The Truth About The Guards Chosen To Carry Queen Elizabeth's Casket Into Westminster Hall

In Western funerary tradition, it's not uncommon for the ceremony to include portions where the casket containing the body of the deceased will be carried by pallbearers. Anyone who has ever had that job will tell you confidently that it is extraordinarily difficult; putting aside the emotional difficulty of the situation, there's also the fact that the pallbearers' quarry can weigh several hundred pounds, making the job physically demanding as well.

Fortunately, the men who have been tasked with carrying the late Queen Elizabeth's casket from place to place –- and who will do so again when her funeral takes place on September 19 -– are members of the British armed forces. As military men, they're fit and adept at physically-demanding tasks. Different sources give differing accounts about who those men are and what their duties will be, but regardless of the specifics, for these British soldiers, this honor may be the high point of their military careers.

The Grenadier Guards

On September 14, 2022, as CBS News reported, the coffin containing the body of the late Queen Elizabeth II was brought to Westminster Hall in London, where it is expected to remain until her funeral on September 19. Mourners will have the opportunity, over these next few days, to pay their respects to the departed monarch, although as the New York Post reports, they should expect to stand in line for upwards of 30 or more hours.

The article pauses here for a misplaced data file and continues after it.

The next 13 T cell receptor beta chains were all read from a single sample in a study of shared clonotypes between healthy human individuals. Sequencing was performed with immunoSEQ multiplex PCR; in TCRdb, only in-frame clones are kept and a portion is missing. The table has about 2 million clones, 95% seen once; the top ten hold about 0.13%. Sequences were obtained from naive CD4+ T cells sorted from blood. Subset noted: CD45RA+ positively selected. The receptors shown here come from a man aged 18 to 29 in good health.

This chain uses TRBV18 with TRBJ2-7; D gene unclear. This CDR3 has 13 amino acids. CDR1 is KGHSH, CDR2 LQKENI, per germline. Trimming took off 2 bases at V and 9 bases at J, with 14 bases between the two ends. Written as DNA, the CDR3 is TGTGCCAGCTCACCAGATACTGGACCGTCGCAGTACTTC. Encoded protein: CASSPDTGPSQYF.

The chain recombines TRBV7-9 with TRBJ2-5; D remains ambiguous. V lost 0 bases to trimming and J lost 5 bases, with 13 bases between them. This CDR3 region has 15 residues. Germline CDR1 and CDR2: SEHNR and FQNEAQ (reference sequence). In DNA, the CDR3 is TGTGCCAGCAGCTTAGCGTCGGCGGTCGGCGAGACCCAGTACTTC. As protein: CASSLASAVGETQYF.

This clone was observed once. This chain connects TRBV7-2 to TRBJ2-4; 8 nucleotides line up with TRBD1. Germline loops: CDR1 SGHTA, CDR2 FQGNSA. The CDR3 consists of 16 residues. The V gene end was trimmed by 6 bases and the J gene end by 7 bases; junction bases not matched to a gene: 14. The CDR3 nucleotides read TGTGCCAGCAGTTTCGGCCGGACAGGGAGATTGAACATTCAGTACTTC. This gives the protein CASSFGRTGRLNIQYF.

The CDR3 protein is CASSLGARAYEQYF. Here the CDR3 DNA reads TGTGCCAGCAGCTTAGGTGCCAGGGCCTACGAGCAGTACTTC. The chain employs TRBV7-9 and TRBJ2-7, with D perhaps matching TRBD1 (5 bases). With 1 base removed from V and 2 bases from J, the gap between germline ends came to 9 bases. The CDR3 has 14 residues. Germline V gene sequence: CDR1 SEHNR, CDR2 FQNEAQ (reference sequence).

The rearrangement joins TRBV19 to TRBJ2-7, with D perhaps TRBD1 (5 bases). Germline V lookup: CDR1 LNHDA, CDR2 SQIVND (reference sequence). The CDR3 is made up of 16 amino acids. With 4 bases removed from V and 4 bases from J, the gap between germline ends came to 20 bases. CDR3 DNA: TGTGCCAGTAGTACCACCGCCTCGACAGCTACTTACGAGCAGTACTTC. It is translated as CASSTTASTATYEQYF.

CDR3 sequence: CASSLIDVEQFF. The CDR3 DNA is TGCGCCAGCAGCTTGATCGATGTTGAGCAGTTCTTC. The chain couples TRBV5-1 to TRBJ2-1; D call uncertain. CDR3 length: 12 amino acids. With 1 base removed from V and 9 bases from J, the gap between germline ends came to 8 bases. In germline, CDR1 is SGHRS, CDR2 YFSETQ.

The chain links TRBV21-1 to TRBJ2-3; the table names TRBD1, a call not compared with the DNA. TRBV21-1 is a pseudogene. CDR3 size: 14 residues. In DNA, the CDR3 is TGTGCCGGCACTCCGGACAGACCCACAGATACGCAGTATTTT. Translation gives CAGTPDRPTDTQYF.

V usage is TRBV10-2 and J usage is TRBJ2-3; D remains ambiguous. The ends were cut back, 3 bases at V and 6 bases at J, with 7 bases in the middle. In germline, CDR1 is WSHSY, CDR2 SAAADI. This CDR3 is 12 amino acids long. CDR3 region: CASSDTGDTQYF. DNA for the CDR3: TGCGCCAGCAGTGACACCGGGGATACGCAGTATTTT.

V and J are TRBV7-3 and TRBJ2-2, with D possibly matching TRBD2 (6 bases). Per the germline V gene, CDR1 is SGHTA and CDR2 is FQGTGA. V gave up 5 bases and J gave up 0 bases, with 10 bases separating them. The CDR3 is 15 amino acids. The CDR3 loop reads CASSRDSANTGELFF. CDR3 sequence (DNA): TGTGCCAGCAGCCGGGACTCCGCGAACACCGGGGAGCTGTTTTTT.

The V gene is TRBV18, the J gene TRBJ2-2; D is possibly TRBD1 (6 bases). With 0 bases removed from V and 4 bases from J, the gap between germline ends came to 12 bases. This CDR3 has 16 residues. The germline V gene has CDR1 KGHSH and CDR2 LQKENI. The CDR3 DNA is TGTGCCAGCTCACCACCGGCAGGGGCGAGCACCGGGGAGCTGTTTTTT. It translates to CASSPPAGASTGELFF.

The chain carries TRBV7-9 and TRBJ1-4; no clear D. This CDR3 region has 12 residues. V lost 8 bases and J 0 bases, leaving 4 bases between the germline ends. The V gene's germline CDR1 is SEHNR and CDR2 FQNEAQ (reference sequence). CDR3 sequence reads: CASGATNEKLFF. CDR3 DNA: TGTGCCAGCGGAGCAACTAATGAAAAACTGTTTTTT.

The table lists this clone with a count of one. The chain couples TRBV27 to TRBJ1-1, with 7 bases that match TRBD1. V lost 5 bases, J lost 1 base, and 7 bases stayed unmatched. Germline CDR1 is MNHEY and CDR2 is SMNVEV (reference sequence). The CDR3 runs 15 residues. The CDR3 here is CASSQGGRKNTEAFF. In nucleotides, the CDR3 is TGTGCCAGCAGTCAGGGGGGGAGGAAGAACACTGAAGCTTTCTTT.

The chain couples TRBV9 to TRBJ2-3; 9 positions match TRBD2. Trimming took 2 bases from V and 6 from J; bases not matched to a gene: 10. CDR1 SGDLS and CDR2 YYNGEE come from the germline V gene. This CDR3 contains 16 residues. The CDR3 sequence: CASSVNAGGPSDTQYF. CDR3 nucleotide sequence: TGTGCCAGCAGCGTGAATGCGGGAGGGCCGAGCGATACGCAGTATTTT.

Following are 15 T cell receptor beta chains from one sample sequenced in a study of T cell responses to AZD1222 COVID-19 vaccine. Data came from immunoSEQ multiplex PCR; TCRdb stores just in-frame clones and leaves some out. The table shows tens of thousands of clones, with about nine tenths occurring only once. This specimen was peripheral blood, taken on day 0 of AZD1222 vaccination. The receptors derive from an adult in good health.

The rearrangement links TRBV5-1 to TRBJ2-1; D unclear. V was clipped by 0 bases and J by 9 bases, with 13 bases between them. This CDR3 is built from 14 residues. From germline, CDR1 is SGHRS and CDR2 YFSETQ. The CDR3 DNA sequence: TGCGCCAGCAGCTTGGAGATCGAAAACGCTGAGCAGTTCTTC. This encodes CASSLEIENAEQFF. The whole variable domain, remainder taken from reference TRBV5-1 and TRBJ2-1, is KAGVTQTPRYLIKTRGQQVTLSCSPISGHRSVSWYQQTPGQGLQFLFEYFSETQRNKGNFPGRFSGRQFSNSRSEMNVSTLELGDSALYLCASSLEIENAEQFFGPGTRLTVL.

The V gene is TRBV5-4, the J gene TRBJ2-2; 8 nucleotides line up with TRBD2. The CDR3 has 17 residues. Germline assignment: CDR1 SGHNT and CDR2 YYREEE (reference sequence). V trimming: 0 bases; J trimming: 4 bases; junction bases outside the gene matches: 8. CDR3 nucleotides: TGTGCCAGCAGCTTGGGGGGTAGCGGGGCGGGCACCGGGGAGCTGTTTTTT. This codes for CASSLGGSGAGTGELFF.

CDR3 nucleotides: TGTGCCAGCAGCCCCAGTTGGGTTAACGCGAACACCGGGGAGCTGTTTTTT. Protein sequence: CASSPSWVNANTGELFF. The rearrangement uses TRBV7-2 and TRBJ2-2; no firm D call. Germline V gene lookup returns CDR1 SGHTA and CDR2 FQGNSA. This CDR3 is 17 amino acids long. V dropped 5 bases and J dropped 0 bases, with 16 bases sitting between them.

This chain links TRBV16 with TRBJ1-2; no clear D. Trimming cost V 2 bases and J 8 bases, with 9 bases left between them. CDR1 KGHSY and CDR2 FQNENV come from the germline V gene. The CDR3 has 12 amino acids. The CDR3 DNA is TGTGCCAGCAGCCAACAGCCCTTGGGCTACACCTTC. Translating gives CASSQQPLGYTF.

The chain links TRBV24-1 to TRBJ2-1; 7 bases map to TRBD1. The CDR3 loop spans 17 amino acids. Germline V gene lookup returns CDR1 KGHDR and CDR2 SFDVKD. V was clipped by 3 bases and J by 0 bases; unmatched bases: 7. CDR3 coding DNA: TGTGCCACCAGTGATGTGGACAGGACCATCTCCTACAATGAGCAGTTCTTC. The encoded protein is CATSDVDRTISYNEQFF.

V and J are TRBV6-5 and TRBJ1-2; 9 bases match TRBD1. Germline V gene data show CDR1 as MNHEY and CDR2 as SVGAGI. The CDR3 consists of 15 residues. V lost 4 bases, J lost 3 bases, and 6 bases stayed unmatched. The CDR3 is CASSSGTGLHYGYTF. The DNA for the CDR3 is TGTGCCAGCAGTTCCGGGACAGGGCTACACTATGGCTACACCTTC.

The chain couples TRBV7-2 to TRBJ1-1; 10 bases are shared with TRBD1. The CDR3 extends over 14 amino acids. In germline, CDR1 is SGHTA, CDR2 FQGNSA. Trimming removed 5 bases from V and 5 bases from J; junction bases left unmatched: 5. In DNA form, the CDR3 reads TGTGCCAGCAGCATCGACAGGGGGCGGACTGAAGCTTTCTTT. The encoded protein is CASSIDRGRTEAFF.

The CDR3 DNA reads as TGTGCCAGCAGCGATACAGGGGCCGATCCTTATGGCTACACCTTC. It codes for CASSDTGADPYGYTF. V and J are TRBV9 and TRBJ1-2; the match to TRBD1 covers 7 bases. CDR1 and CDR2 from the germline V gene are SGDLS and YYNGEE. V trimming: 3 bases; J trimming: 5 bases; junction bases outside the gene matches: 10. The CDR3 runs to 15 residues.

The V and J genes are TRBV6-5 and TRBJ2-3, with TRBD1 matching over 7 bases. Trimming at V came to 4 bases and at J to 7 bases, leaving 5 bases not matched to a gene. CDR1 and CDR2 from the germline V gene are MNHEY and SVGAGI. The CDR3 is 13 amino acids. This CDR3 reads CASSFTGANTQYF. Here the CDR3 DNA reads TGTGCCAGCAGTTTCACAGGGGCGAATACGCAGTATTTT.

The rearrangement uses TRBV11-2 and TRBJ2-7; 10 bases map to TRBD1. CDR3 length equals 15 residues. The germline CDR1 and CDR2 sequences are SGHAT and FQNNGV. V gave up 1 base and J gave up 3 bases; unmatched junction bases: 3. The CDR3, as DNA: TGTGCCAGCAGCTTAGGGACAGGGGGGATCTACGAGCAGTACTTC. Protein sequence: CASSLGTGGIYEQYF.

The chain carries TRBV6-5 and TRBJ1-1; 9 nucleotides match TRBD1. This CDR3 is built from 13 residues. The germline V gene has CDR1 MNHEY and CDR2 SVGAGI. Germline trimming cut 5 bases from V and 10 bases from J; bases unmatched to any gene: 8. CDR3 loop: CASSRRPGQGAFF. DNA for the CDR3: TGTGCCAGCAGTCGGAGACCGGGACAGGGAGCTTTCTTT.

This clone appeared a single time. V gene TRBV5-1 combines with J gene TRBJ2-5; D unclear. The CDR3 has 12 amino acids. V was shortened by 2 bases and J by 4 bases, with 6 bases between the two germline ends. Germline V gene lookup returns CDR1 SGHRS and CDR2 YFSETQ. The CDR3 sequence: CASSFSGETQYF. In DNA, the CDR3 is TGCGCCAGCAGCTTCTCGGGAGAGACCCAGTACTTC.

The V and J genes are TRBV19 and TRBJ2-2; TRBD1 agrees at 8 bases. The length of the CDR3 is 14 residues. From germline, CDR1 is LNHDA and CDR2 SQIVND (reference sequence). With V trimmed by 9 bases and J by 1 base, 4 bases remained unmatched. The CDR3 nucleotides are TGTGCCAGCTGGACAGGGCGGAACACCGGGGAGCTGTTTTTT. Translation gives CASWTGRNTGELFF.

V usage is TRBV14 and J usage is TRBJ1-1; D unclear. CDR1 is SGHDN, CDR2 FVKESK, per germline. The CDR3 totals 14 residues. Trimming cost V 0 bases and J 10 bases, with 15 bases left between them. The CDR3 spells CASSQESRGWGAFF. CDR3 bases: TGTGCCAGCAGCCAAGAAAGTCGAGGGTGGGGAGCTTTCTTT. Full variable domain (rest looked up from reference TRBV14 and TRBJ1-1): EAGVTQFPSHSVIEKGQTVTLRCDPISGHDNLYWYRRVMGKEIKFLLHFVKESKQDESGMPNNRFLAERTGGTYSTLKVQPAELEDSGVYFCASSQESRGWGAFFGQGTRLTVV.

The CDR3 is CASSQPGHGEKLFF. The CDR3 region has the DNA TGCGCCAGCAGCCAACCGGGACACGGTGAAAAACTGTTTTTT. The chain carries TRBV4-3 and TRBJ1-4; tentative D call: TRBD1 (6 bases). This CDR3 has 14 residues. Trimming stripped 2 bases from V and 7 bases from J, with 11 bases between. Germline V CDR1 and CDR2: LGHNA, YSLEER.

The eight men who shouldered the casket were drawn from the ranks of the Grenadier Guards, according to ABC News, and men from that unit, as well as from the units known as the Blues and Royals (per I News), will also guard her as she lies in state.

The Grenadier Guards are, according to the British Ministry of Defence, "one of the oldest and most iconic regiments in the British Army ... renowned for their determination, loyalty and grit." The unit has two sets of duties: as infantry on the ground during combat, and ceremonially guarding the monarch back at home. The unit's origins go back to 1656 when King Charles II created his Royal Regiment of Guards. Following the Battle of Waterloo in 1815 it was given the name "The First or Grenadier Regiment of Footguards." Since then, the military unit has battled in every "major" war the U.K. has been part of, per The Ministry of Defence.